Psa 71:18

Yes, even when I am old and gray-haired, God, don’t forsake me, until I have declared Your strength to the next generation, Your might to everyone who is to come- This seems to mean that David is writing this when he is old. I discussed on :11 how David was picking up and absorbing the attitude of his critics that God had forsaken him- when God hadn't. He wishes to stay alive so that he might spread the knowledge of God's grace to the next generation (:15,16). His entire purpose of living was in order to evangelize God's grace; and that should be why we wish to stay alive. God's might and strength, as discussed on :16, are revealed in His gracious forgiveness and salvation of condemned sinners.

 One would have thought that after the Bathsheba incident, David would have kept his mouth shut so far as telling other people how to live was concerned. But instead, we find an increasing emphasis in the Psalms (chronologically) upon David's desire to teach others of God's ways- particularly the surrounding Gentile peoples, before whom David had been disgraced over Bathsheba, not to mention from his two faced allegiance to Achish (1 Sam. 27:8-12). There is real stress upon this evangelistic fervour of David (Ps. 4:3; 18:49; 22:25,31; 35:18; 40:9,10; 57:9; 62:8; 66:5,16; 95:1,8; 96:5-8,10; 100:1-4; 105:1,2; 119:27; 145:5,6,12). Indeed, Ps.71:18 records the "old and greyheaded" David pleading with God not to die until he had taught "thy strength unto this generation". As with Paul years later, the only reason he wanted to stay alive was in order to witness the Gospel of grace to others. David therefore coped with his deep inner traumas by looking out of himself to those around him, eagerly desiring to share with them the pureness of God's grace. He didn't do this as some kind of self-help psychiatry; it came naturally from a realization of his own sinfulness and God's mercy, and the wonderful willingness of God to extend this to men.


Psa 71:19

Your righteousness also, God, reaches to the heavens; You have done great things. God, who is like You?-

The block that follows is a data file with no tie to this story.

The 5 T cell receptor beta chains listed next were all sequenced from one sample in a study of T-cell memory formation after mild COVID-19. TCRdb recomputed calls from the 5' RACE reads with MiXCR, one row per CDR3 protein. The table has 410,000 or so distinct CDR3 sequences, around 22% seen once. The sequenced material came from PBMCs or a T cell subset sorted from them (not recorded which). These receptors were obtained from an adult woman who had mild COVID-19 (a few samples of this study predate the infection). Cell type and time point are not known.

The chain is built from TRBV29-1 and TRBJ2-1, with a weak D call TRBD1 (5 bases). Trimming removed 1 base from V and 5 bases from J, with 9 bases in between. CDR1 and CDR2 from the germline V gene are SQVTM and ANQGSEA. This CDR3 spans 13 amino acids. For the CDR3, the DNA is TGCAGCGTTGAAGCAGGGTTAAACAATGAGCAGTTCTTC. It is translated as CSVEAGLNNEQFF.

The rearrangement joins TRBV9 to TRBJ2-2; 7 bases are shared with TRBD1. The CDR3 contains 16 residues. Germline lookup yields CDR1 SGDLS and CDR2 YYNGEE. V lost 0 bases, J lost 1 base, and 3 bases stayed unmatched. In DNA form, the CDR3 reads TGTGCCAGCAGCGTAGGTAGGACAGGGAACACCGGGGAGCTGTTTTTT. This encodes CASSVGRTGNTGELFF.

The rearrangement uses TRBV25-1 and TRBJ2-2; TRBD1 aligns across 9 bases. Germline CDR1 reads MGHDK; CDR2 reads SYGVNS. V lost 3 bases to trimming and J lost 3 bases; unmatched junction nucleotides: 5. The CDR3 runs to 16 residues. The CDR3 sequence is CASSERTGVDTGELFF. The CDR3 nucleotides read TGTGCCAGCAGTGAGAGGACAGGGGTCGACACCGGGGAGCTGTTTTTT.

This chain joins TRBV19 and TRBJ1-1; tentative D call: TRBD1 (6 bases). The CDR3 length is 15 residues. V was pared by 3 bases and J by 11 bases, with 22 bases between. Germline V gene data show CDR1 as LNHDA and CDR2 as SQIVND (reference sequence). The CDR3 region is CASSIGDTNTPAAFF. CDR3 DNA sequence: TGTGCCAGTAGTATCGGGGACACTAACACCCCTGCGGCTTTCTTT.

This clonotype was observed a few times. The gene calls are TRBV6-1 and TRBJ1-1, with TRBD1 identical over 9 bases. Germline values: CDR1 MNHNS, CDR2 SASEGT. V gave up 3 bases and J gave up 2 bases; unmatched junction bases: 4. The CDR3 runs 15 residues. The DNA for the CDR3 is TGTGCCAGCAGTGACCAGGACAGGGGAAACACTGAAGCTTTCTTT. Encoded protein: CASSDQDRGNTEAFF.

As discussed on :16, the "great things" performed by God were His forgiveness and salvation of a condemned sinner like David. He did this by His righteousness, by imputing it to sinners; and David was the parade example of this (Ps. 32:1-4). This is described in Ps. 71:19 as God doing "great things", the phrase used of the great things worked in visible miracles in Egypt (Ps. 106:21) and at creation (Ps. 136:7). But the forgiveness of people like David is no less a great miracle. Such great things are done because of His mercy / grace (Ps. 136:4).

Psa 71:20

You, who have shown us many and bitter troubles, You will let me live. You will bring us up again from the depths of the earth-
The confusion between "me" and "us" is intentional, because as noted on :1, these personal experiences of David are being reapplied to the exiles, and ultimately to the entire community of God's people. We too can therefore personalize the Psalms as we read them. "Troubles" is the word used of Jacob's time of trouble (Gen. 35:3; Jer. 30:7; Dan. 12:1). David's experience of trouble was representative of how the exiles and all God's people could ultimately follow the path of Jacob to deliverance out of exile and from his strong enemies. But in Ps. 71:20 David sees his deliverance from the day of trouble as ultimately being in the resurrection of the body, being 'brought up again from the depths of the earth'. We note David doesn't speak of coming down from heaven, but of resurrection out of the earth and only then, at that point, being allowed to live [eternally].

Psa 71:21

increase my honour, and comfort me again-
This is in the context of the clear statement of faith in the resurrection of the body in :20. David was perhaps concluding that Nathan was right after all about the consequences of his sin with Bathsheba. He would not be honoured nor comforted in this life as he wished, but only at the last day.

Psa 71:22

I will praise You with the harp for Your faithfulness, my God. I sing praise to You with the lyre, Holy One of Israel-
The context of :20,21 appears to speak of David's position after the resurrection he looked forward to. He imagines himself continuing to praise God on the harp as he had done in this life. Whether that shall literally happen is a question and interest only for literalists. But the idea is established- that the essence of how we have served God in this life is how we shall eternally serve Him. Hence the Lord Jesus can invite us to live "the eternal life" right now; in that we can live the kind of life we shall eternally live in God's Kingdom.

Psa 71:23

My lips shall shout for joy! My soul, which You have redeemed, sings praises to You!-
The context is of the resurrection from the dead (:20,21), when David shall finally be "redeemed". It seems he had looked in vain for redemption from the consequences of his sin with Bathsheba, and concludes that his house / kingdom / family in this life "is not so with God" (2 Sam. 23:5). And so he focuses himself here upon his final redemption in the last day at the resurrection (:20).

Psa 71:24

My tongue will also talk about Your righteousness all day long, for they are disappointed and they are confounded who want to harm me
David speaks of how he "meditates day and night" on God's law (Ps. 1:2), and also of how he meditates upon "God" at night (Ps. 63:6) and in the day (Ps. 71:24). But as noted on :20-23, David here speaks of how he shall do this in God's Kingdom. He was living the Kingdom life now; as the Lord Jesus would put it in John's Gospel, he "had eternal life".